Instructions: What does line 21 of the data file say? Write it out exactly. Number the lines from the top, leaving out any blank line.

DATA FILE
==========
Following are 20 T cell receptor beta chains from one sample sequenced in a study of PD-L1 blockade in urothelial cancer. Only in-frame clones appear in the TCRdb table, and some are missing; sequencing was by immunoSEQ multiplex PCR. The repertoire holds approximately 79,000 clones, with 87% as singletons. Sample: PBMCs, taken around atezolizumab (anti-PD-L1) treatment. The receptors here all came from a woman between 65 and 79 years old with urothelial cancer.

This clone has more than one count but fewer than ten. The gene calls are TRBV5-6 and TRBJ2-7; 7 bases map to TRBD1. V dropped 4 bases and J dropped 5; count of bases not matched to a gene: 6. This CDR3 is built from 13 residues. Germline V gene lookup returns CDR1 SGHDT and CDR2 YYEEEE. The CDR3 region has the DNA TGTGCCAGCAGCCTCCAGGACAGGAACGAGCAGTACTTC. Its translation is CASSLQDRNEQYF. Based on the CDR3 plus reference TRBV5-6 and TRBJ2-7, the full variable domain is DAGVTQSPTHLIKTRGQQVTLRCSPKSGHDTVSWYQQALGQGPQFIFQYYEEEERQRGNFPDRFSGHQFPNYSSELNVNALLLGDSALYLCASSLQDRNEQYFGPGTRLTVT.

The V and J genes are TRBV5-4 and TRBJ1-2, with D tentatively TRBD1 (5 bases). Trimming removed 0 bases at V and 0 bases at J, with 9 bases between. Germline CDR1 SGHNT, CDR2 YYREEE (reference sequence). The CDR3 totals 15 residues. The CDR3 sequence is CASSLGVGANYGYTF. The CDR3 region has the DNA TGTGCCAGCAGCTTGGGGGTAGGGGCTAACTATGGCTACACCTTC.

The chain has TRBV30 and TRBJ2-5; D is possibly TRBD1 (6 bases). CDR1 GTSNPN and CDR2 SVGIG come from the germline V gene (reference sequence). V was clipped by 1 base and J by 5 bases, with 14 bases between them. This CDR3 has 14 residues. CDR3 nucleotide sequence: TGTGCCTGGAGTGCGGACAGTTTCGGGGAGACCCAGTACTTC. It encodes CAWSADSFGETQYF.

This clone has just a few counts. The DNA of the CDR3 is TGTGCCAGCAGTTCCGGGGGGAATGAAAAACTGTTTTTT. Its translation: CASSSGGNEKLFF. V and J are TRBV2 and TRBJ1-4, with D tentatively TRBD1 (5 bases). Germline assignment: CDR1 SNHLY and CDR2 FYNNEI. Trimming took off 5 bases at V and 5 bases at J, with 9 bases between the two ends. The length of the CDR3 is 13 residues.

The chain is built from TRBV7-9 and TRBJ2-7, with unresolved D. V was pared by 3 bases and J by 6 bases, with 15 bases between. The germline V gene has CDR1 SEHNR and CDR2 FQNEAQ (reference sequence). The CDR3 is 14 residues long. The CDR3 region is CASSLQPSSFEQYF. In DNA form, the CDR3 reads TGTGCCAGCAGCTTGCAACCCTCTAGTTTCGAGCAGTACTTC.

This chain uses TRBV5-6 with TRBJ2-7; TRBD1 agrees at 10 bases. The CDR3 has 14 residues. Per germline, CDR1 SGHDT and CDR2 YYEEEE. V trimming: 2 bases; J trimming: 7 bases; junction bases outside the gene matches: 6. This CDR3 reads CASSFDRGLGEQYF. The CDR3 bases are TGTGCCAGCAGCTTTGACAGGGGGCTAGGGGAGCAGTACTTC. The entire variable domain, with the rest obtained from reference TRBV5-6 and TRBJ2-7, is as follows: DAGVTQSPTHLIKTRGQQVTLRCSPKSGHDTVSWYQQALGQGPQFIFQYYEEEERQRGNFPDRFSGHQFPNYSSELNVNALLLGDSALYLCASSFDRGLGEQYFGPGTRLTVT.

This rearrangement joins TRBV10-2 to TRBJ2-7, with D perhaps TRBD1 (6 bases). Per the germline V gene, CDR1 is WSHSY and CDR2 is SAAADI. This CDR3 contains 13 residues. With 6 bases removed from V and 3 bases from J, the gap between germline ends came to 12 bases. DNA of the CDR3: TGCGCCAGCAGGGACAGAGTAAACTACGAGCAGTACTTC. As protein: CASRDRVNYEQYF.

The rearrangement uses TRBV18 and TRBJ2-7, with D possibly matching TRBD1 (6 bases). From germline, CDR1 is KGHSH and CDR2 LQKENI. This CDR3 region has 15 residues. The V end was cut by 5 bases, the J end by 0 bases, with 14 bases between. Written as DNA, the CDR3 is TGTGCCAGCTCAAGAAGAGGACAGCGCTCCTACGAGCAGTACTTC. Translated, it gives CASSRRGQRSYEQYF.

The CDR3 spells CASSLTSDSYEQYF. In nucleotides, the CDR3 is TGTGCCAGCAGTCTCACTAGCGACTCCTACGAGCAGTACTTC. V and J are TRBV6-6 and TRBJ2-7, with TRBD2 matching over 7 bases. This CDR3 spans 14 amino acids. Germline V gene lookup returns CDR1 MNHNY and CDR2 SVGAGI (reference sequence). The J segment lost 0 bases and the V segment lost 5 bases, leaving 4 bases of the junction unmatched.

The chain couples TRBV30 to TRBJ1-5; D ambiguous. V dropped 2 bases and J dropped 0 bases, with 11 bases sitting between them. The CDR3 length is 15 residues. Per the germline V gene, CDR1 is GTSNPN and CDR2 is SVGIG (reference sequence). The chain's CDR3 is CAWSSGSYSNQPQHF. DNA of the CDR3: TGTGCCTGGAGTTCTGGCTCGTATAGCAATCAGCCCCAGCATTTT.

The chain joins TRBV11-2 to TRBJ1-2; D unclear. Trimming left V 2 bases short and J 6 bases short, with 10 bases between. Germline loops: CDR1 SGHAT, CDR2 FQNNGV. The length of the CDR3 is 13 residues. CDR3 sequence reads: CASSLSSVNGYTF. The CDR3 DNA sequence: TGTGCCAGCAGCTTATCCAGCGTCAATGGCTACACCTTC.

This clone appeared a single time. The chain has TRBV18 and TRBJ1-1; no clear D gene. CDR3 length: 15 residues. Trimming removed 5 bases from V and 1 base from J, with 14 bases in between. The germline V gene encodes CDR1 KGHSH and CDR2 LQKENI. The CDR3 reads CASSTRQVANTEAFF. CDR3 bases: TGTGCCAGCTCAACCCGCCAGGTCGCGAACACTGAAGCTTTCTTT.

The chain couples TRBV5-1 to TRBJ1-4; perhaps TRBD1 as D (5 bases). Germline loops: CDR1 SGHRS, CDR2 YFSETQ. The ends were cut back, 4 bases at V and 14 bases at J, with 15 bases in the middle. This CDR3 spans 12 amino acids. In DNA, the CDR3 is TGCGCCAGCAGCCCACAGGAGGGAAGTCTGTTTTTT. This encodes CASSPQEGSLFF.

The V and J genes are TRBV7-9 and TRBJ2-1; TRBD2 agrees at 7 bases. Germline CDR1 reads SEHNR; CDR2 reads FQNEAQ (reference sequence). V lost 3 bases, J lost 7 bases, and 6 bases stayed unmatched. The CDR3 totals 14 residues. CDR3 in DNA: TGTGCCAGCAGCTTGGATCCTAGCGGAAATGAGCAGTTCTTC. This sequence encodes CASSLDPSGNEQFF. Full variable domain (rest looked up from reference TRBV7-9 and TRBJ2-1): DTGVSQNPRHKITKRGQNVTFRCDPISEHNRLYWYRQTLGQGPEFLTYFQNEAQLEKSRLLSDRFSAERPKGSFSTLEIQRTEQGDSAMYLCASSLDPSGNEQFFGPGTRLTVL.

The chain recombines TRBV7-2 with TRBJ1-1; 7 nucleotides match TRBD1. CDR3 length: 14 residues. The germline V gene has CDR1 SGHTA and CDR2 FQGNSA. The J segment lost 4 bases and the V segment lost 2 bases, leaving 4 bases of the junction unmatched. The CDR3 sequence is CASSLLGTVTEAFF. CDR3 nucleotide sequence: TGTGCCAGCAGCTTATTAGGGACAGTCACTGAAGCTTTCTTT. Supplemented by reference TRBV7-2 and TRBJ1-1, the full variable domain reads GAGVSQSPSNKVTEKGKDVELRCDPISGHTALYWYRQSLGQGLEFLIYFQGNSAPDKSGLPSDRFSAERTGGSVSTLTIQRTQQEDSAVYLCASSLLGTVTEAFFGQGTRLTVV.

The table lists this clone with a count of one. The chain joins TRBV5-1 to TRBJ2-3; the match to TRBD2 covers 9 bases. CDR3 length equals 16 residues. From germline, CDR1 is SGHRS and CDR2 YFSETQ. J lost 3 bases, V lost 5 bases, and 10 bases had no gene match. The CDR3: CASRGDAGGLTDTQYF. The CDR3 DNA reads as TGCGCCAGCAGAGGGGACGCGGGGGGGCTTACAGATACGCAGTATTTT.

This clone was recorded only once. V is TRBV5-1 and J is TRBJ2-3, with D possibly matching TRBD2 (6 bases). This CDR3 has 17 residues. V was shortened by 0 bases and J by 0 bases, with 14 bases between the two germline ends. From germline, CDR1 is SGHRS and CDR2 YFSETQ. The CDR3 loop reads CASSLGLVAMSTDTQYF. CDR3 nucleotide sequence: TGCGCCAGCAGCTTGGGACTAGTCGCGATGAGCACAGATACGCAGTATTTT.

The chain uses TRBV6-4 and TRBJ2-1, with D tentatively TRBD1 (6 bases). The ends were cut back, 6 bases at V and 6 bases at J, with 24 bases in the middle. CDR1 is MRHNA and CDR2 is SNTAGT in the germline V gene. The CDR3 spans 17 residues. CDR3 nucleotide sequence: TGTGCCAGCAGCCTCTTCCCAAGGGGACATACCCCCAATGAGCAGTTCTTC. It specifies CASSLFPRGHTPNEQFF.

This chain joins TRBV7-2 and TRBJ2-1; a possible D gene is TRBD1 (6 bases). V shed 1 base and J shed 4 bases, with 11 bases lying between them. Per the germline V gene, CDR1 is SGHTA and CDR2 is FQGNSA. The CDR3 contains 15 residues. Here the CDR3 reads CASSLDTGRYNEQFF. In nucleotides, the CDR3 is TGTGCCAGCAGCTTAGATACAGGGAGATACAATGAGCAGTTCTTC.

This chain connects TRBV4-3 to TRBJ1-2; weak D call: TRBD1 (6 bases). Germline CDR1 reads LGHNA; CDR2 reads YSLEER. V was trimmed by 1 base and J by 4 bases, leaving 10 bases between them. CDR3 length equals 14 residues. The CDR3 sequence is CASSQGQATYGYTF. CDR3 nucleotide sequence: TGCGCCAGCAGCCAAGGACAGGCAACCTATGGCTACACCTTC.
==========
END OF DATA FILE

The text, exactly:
This chain connects TRBV4-3 to TRBJ1-2; weak D call: TRBD1 (6 bases). Germline CDR1 reads LGHNA; CDR2 reads YSLEER. V was trimmed by 1 base and J by 4 bases, leaving 10 bases between them. CDR3 length equals 14 residues. The CDR3 sequence is CASSQGQATYGYTF. CDR3 nucleotide sequence: TGCGCCAGCAGCCAAGGACAGGCAACCTATGGCTACACCTTC.